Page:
Source : The Print
If we look at the Indian views on China, the security relations at the border dominate the news cycles and social media discussions. But the Chinese social media users talk about India’s economic performance and other daily news from the country.
A significant conversation revolves around the complex factors that will influence India’s ability to rise economically in the 21st century.
“Of course, I don’t mean to be bearish about India’s economy. After all, India has made progress. From the perspective of the appreciation of the US dollar, in those years, whenever such a situation occurred, several developing countries would always suffer. This time, the developing countries performed very well, but the EU and the UK were affected. It was also bad luck for the developed countries around this time, and India was considered a relatively good developing country. To summarise: India’s economic growth is ahead of that of developing countries, but it is not stronger than Vietnam,” said popular blogger Li Jianqiu, based in Hubei.
The Chinese social media users are plugged into the speculation about India’s rising economic prowess and its potential to replace China.
Discussion on Indian economy
A recent article in Foreign Affairs by Arvind Subramanian and Josh Felman titled ‘Why India can’t Replace China’ was translated into Chinese and read over 220,362 times on the opinion and news platform, Guancha.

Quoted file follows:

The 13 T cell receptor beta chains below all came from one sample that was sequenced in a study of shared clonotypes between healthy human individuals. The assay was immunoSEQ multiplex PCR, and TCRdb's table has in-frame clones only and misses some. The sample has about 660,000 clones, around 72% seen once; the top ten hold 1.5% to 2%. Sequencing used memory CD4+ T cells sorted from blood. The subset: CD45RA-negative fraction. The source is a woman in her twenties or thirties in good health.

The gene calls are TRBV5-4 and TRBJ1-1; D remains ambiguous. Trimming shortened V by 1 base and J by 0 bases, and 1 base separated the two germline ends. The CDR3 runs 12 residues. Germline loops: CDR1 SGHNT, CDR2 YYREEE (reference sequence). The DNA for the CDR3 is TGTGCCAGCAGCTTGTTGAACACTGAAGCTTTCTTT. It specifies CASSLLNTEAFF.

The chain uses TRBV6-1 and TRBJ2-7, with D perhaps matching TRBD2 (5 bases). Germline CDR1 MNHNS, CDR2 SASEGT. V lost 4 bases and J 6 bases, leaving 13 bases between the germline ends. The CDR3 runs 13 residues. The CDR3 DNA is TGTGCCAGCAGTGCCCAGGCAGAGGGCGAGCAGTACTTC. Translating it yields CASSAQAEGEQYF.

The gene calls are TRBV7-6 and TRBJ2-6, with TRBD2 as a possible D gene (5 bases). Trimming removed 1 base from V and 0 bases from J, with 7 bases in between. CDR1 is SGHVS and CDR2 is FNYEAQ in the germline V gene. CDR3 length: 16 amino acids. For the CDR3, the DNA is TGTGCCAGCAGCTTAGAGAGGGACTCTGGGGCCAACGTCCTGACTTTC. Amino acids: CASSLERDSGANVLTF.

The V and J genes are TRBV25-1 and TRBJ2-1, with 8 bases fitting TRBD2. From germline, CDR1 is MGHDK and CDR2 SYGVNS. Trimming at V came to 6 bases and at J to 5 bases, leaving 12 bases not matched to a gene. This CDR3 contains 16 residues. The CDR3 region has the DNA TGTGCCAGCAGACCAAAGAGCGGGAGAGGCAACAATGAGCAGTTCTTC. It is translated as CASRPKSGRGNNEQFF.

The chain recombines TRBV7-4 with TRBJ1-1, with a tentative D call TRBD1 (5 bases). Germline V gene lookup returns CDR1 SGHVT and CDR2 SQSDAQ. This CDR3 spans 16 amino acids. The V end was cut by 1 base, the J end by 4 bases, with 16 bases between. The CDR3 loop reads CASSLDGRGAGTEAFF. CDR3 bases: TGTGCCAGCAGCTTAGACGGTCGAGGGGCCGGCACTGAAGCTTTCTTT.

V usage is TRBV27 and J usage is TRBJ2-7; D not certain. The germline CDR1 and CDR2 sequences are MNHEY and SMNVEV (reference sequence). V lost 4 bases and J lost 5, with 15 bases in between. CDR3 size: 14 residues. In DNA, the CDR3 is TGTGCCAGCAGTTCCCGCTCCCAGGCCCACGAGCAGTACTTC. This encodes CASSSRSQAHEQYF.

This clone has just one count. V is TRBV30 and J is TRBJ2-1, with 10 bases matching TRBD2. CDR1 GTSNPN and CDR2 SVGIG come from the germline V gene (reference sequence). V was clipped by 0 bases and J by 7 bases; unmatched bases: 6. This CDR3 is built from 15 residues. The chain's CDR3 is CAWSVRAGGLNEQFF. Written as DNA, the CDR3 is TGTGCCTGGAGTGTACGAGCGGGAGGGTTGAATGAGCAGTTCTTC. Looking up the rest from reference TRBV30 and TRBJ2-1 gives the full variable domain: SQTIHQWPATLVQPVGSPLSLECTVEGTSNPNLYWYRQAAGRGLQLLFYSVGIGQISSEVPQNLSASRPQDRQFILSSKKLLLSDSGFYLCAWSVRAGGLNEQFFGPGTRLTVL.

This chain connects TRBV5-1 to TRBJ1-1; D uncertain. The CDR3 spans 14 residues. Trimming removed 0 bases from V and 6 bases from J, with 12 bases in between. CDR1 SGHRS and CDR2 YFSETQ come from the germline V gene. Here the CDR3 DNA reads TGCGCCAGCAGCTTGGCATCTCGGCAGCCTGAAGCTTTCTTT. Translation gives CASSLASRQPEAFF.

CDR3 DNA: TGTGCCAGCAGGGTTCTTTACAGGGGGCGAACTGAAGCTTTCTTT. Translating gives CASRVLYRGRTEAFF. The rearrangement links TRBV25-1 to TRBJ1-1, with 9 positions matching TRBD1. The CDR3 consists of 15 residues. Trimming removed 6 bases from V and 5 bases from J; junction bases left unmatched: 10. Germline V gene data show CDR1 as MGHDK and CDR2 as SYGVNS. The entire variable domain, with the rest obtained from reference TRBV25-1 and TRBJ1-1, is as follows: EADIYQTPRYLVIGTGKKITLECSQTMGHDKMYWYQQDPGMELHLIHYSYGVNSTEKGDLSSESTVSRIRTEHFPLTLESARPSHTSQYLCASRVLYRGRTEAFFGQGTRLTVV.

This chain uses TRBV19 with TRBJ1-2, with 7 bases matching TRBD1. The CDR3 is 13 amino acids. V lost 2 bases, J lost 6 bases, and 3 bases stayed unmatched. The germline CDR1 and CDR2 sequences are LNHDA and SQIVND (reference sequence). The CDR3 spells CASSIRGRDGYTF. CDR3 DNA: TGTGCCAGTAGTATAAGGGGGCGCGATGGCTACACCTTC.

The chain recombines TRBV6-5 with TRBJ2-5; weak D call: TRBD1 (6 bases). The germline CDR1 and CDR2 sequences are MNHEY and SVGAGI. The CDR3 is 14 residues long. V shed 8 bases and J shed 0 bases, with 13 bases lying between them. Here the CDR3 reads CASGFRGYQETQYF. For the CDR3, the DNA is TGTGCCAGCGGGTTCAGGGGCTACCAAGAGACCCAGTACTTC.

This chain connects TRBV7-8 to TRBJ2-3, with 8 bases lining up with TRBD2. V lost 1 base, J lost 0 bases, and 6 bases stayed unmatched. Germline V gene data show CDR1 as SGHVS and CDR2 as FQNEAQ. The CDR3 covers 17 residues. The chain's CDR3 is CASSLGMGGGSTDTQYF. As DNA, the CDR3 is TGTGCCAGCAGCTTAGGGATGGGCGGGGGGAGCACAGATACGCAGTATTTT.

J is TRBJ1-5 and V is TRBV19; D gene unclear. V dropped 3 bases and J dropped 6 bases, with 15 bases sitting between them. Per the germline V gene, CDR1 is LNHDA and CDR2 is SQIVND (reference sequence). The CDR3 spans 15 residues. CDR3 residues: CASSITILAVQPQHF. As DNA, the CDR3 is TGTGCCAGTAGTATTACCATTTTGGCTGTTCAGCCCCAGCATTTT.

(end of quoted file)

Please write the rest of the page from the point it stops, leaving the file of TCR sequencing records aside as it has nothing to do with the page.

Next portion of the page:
“India’s economy used to feel its way across the river from the Soviet Union, from the United States, and now to a large extent, Modi is feeling his way across the river from China. Many of his political and economic policies are imitating China, so he has achieved some visible development,” a reply to the article on the website said.
Lately, there has been tremendous interest in Apple’s OEM (Original Equipment Manufacturer) suppliers moving from mainland Taiwan to India and Vietnam. Especially, negative news about the poor performance of the new production lines set up in India catches the attention of social media users.
The hashtag “Apple responded to the smashing of Taiwan’s Indian factory” was viewed over 4.7 million times on Weibo. The story was based on iPhone maker Apple putting its supplier Wistron Corp on notice to resolve the existing labour-related issues.
Apple’s decision to produce iPhones and iPads in India has become another hot topic of discussion on Chinese social media.
The hashtag “Apple considers producing some iPads in India” was viewed 54.2 million times on Weibo. Other hashtags have started discussions about India’s ability to take up the businesses leaving China. The hashtag “Apple will invest $1 billion in India” was viewed 71 million times on Weibo.
People in China have shared a screenshot of the ‘made in India’ iPhone pro max, which became a hot topic of discussion in 2022.
Since Apple products remain the most desired line of gadgets, the company’s decision to manufacture products in India raised some questions about the quality of the manufacturing plants.
“Will there be a smell of curry when you open the package?” said a user from Shanghai.
But not all comments portray India’s manufacturing capability in a negative light.